You Need These Google Drive Tips
Google Drive and the rest of the Google Suite programs have become an intricate part of our daily life. With not only our Gmail but applications like Google Docs, it is easy to become dependent on the group of systems easily. However, with only 15 gigabytes of free storage, regular Google Drive users may find themselves in a bind.
Knowing is Half the Battle
To start, find out how much space you have on your Gmail or Google Drive homepage. There, you can see exactly how much storage space each program uses and where you can start cutting it down. It’s important to know that while all of your Google accounts are connected and fall under the same storage, not every file takes up space. Your emails, photos, and outside Word or PDF files take up storage space, but Google Docs, Sheets, Slides, Forms, and Sites don’t take up any storage space at all.
Cleanup Before You Upgrade
There are also some more hidden files that take up space but are easy to remove. If you want to clear up some space quickly, empty your trash. The trash files don’t sync up to your computer but are always in the trash until cleared out. Deleting junk emails or cleaning out your inbox can also make a significant difference in the storage you have. Files in multiple folders also act as multiple files, meaning two copies of the same file take up twice the space.
If your Google Drive is chock full of photos that you love and cherish, you don’t have to delete them, but can bring down how much space they take up. By clicking the settings in Google Photos, you can change the photos to “High Quality” which will lower their size but keep the quality. This keeps your photos safe while freeing up space on your drive.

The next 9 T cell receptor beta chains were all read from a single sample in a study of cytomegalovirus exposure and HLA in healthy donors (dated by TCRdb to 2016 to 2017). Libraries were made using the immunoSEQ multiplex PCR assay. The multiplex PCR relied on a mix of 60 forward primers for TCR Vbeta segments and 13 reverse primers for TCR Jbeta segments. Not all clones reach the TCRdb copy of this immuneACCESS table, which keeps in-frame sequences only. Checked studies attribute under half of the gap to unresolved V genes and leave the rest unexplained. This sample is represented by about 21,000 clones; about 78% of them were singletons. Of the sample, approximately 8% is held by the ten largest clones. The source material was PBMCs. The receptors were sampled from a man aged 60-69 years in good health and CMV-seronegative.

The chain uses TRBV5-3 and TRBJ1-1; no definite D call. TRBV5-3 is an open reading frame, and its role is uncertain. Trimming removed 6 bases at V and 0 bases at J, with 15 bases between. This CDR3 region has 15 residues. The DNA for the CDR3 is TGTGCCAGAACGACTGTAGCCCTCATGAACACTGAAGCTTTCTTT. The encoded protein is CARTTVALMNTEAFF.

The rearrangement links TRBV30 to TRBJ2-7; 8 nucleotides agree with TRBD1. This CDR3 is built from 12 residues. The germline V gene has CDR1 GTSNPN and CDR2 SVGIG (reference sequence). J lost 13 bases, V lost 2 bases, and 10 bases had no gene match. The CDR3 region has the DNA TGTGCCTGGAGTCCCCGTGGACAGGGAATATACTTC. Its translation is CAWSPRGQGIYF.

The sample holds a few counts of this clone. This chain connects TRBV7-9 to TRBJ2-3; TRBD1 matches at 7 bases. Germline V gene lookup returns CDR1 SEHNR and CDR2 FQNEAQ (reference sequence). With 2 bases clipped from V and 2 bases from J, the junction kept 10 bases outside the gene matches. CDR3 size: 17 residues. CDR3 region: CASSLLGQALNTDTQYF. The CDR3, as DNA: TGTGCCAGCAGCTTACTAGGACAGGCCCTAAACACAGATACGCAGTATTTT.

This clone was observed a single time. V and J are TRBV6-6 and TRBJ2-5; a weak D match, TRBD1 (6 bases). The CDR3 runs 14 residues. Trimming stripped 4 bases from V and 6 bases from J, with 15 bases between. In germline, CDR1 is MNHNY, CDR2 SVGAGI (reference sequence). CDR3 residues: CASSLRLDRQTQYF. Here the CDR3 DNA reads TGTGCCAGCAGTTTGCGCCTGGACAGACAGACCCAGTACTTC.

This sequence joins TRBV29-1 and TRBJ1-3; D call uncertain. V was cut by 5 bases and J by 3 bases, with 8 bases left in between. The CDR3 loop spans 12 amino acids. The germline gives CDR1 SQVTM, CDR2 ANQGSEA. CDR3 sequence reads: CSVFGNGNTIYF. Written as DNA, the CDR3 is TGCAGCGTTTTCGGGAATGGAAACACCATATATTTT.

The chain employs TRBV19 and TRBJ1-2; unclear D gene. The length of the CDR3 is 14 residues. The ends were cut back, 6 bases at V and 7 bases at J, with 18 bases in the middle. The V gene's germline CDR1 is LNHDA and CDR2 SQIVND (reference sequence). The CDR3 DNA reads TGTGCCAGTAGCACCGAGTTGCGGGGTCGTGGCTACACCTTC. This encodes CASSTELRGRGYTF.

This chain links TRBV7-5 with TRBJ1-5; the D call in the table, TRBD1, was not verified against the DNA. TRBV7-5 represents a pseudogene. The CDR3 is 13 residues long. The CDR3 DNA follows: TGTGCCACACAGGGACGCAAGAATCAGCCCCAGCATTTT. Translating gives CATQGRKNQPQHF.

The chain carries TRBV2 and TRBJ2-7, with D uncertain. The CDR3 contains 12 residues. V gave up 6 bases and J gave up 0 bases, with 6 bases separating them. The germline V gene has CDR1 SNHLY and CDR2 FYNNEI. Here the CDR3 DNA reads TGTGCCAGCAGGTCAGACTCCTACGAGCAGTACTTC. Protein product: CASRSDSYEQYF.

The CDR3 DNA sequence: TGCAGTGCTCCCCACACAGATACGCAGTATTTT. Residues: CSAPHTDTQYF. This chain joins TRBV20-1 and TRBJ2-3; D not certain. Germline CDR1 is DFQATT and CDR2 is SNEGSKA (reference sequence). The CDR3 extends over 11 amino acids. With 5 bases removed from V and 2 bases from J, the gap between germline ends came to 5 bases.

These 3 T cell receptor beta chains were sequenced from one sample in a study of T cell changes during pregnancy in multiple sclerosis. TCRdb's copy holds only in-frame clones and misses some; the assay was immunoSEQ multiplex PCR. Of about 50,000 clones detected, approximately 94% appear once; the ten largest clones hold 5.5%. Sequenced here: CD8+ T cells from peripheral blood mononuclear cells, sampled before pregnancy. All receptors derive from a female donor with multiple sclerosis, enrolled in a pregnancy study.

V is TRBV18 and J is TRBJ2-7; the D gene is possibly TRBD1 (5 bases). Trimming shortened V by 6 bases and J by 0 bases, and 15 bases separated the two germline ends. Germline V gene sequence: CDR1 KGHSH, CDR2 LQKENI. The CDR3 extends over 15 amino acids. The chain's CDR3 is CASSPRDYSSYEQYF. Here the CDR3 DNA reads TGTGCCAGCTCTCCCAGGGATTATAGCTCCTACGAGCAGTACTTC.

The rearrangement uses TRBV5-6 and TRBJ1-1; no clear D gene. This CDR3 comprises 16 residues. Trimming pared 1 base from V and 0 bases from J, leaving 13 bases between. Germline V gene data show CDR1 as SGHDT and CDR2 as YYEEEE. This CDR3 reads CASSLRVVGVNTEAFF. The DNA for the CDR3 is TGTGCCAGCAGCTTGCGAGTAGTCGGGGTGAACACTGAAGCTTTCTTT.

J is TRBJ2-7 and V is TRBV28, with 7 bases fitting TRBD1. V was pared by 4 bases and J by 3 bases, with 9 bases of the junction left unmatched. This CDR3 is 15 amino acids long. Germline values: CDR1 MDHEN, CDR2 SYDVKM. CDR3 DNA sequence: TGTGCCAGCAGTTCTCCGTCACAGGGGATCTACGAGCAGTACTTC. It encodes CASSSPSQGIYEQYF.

You Don’t Have to Pay to Play
If you want to avoid paying for more storage, you can change your documents to Google files through Docs, Sheets, etc. Which will keep all the files you had, but just a slight change in the format and won’t take up any space at all. To convert a file, all you have to do is right click on the original file in Google Drive and click “open with.” From there you can change it into a Google Drive file that will not take up any of your storage. After Google converts the file, you can always save the original file to your computer for safekeeping and have the Google version ready to go in your Drive.
However, if you take up a lot of space, paying a little bit shouldn’t be out of the question. Plans for more Google Drive storage start at two dollars a month, or 20 dollars a year, for 100GB, which is usually enough for most people, all the way to $300 per month for 30TB, which is a lot.
No matter what you go with, a little inbox spring cleaning never hurt anybody, and making sure you always have Google Drive storage space will go a long way. If you need help with Google Drive or any other technology, give OneSupport a call. OneSupport’s 100% U.S. based technicians are available 24/7, just call 844-818-4315 or live chat with an agent today!